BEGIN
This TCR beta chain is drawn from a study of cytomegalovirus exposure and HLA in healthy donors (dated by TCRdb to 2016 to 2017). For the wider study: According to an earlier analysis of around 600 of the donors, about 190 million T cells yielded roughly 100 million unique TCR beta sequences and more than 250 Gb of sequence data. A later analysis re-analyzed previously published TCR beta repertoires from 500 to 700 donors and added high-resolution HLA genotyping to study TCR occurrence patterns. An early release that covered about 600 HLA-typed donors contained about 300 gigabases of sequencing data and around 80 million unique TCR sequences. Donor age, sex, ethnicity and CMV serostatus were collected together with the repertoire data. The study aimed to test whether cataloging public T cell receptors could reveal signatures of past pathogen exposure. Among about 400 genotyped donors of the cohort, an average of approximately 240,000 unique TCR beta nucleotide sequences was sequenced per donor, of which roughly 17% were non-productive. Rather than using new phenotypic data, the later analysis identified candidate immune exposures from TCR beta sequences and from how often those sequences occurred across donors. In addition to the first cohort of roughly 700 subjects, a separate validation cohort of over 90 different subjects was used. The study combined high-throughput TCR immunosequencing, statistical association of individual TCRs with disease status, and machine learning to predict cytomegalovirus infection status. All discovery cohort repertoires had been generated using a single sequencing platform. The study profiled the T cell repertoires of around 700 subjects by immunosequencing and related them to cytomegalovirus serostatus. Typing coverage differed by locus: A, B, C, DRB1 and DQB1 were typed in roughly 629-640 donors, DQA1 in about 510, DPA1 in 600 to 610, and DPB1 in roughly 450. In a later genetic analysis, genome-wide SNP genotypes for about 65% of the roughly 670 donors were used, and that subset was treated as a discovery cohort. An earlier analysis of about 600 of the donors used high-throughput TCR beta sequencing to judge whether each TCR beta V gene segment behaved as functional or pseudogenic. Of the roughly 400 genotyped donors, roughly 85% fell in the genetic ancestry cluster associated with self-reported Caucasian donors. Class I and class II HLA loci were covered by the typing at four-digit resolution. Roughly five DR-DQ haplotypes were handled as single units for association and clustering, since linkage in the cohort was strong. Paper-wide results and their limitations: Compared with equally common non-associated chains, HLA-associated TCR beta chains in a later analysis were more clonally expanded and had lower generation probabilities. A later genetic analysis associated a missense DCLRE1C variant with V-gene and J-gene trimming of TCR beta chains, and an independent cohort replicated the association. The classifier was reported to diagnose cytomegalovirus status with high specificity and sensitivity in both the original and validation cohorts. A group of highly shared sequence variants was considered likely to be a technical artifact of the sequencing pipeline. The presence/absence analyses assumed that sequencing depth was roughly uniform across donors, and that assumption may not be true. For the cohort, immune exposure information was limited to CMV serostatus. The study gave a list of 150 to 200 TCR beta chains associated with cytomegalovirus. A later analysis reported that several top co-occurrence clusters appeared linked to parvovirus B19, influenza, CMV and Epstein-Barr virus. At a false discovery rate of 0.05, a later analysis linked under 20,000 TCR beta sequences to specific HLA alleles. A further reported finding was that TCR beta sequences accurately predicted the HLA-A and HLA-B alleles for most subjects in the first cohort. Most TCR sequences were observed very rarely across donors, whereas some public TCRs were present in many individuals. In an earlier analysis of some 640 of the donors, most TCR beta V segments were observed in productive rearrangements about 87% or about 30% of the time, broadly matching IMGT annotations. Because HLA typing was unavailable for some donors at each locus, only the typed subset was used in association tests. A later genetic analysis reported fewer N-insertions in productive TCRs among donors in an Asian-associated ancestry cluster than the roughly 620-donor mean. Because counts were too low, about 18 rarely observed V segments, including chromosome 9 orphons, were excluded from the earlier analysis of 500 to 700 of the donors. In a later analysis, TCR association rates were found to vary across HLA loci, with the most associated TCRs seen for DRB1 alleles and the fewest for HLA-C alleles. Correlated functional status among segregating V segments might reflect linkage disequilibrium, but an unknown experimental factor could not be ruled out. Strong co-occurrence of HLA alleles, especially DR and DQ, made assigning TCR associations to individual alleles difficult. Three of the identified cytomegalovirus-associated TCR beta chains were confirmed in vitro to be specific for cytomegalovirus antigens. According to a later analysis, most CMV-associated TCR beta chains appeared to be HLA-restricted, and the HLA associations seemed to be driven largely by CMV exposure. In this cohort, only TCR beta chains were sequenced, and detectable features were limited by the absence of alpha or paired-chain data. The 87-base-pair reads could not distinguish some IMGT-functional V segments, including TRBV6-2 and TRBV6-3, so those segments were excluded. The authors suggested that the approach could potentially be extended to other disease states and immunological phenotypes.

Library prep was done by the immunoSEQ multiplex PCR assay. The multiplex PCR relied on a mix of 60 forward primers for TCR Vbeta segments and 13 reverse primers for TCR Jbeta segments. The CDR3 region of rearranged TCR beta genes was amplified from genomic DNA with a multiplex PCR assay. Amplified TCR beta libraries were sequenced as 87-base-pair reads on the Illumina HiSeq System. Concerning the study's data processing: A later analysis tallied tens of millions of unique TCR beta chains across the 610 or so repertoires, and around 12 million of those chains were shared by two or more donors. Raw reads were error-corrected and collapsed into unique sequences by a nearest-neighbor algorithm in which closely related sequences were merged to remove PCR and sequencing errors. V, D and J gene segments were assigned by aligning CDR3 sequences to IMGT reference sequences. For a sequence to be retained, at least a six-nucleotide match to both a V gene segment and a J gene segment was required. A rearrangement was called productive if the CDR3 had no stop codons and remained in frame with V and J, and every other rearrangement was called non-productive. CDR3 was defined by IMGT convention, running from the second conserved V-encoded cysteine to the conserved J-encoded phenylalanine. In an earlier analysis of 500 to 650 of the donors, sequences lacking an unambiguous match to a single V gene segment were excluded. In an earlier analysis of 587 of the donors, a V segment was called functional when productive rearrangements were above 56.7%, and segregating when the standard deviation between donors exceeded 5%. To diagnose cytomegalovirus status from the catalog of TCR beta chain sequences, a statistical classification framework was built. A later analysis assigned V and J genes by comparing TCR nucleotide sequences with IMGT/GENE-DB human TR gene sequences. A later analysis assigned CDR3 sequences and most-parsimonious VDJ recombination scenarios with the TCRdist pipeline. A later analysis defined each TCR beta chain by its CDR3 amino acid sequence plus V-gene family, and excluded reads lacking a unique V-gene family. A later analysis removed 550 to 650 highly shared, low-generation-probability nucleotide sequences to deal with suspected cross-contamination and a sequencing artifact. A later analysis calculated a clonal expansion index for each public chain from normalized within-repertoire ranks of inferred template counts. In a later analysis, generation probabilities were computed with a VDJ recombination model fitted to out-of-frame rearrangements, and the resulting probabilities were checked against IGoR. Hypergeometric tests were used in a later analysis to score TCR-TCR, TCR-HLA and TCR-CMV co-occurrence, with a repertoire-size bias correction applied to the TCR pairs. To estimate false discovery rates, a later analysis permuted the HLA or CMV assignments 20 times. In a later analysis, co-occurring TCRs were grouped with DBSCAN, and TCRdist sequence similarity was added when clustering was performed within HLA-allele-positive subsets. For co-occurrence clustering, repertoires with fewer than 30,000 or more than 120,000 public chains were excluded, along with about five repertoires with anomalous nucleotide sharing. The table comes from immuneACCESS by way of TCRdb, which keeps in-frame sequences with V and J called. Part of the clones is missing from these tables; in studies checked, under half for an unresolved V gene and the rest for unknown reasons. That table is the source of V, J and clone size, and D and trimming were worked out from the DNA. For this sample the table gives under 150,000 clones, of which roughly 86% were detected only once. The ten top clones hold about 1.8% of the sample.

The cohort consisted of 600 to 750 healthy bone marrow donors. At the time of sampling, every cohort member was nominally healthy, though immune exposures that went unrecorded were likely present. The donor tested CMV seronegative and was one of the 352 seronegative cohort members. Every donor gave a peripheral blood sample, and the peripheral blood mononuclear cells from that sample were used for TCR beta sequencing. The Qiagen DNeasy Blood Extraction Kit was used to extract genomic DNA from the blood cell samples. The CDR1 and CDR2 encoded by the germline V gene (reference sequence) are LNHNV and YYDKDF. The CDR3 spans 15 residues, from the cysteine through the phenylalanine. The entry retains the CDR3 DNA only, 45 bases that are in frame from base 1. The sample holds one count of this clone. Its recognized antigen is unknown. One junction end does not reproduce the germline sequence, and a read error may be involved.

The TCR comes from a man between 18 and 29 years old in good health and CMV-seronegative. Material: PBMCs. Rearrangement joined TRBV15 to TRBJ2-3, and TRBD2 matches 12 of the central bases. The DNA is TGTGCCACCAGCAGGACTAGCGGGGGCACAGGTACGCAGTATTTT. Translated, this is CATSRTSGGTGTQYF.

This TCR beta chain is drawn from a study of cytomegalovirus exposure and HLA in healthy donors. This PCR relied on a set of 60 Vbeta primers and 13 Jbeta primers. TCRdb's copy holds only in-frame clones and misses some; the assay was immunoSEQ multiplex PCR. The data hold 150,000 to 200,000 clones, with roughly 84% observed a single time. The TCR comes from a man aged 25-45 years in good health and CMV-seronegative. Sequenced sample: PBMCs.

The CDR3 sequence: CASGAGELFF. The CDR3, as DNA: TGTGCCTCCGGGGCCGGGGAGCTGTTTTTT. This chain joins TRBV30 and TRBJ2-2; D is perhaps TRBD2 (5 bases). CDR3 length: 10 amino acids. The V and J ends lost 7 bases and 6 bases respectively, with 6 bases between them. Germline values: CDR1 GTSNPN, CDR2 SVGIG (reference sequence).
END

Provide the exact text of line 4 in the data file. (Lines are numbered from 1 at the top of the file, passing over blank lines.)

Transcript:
The TCR comes from a man between 18 and 29 years old in good health and CMV-seronegative. Material: PBMCs. Rearrangement joined TRBV15 to TRBJ2-3, and TRBD2 matches 12 of the central bases. The DNA is TGTGCCACCAGCAGGACTAGCGGGGGCACAGGTACGCAGTATTTT. Translated, this is CATSRTSGGTGTQYF.